One of the other elements that erodes the underlying validity of using Bitcoin Dominance index as a metric is the constant presence of premines. For a cryptocurrency like Ripple (XRP), one that is extensively premined, one that also only boasts a market cap of 10% Bitcoins, only roughly 40% of XRP's total token supply is available to the public and in circulation. meanwhile, the remaining 60% of XRP tokens are retained by Ripple themselves.
What does this mean? It means that only those tokens that exist within the circulating supply of tokens are counted in an overall market capitalization. This also means that the current value of Ripple (which stands at $0.34) is based only on the number of its tokens that are in this circulation too. So what would happen if all the XRP was released into circulation? What is the release schedule? Can we trust it? Where Bitcoin’s supply growth is predictable, Ripple’s is at the discretion of Ripple itself.
It must also be taken into consideration that a large number of listed as BDI's are ICOs, while also taking into consideration that the vast majority of Initial Coin Offerings fail by some margin, we begin to understand that the value these crypto assets add to the total market capitalization is trivial.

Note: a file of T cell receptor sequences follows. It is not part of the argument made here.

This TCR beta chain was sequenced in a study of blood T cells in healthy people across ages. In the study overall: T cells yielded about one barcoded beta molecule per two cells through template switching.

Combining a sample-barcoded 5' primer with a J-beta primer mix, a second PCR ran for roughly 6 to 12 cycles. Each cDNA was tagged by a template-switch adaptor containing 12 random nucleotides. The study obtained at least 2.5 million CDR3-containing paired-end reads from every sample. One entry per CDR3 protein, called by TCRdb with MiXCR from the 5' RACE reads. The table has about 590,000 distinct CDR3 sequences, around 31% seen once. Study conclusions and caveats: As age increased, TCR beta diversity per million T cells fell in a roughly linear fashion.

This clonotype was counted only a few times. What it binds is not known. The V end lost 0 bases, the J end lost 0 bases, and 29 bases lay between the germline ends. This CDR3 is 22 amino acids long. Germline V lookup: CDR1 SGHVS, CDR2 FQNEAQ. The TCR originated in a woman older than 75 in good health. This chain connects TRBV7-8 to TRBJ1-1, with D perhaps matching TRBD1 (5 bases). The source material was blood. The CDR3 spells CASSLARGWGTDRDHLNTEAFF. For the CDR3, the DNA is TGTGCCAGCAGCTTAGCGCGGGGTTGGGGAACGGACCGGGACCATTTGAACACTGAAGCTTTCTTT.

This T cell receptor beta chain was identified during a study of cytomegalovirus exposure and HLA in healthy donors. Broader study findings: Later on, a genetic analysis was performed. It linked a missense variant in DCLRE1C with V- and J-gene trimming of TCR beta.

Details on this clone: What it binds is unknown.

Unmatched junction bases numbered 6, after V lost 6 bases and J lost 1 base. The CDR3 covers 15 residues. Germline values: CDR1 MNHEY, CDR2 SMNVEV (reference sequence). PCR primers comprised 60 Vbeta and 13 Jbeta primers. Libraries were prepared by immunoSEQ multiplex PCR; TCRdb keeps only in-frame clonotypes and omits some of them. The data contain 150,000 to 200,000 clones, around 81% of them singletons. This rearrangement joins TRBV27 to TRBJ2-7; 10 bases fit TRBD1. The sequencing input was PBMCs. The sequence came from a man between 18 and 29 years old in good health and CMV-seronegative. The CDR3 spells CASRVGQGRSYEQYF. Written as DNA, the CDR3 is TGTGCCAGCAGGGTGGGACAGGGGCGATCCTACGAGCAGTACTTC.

Both crypto assets and ICOs have the potential to profoundly affect this BDI, negatively and positively. This fact, in itself, demonstrates some of the serious logical holes that BDI has whenever it's used to assess the relative success of cryptocurrencies.
Using this same fact, if 100 new ICOs were to be introduced to the market tomorrow, this would adversely impact on the underlying Bitcoin Dominance Index of Bitcoin, whether these new crypto assets were held at the same price, or fluctuated to some extent. When dominance falls, it’s no indication money is moving away from Bitcoin. That said, using BDI to determine the current state of Bitcoin is arbitrary.
With this same issue in mind, most of these coins attached to ICOs or otherwise, have no underlying liquidity to them, at least not a substantial amount. You can see this with a large number of the smaller altcoins that CoinMarketCap has listed on its database; some of them are worth millions in terms of market capitalization, all the while, there are other crypto assets that only boast a market cap of hundreds of thousands, and sometimes just hundreds of dollars.
Hypothetically, if someone were to create a cryptocurrency, with a total token supply . of 1 billion, which was then sold to only one person, that token would, in perpetuity, have a total market cap valuation of $1 billion based on that one sale. This, in itself, would be enough to shift the total Bitcoin Dominance Index by 1%, even though there have been no funds moved out of Bitcoin to any other asset. There are plenty of coins like this, hundreds in fact. As such, it’s clear that the way valuation is packaged into the BDI is improper and perhaps an unwise way to determine much at all.
Taking into consideration these hypotheticals based around the logic upon which the BDI is used, it goes to show that it is fundamentally flawed in terms of theory and practical application within the market.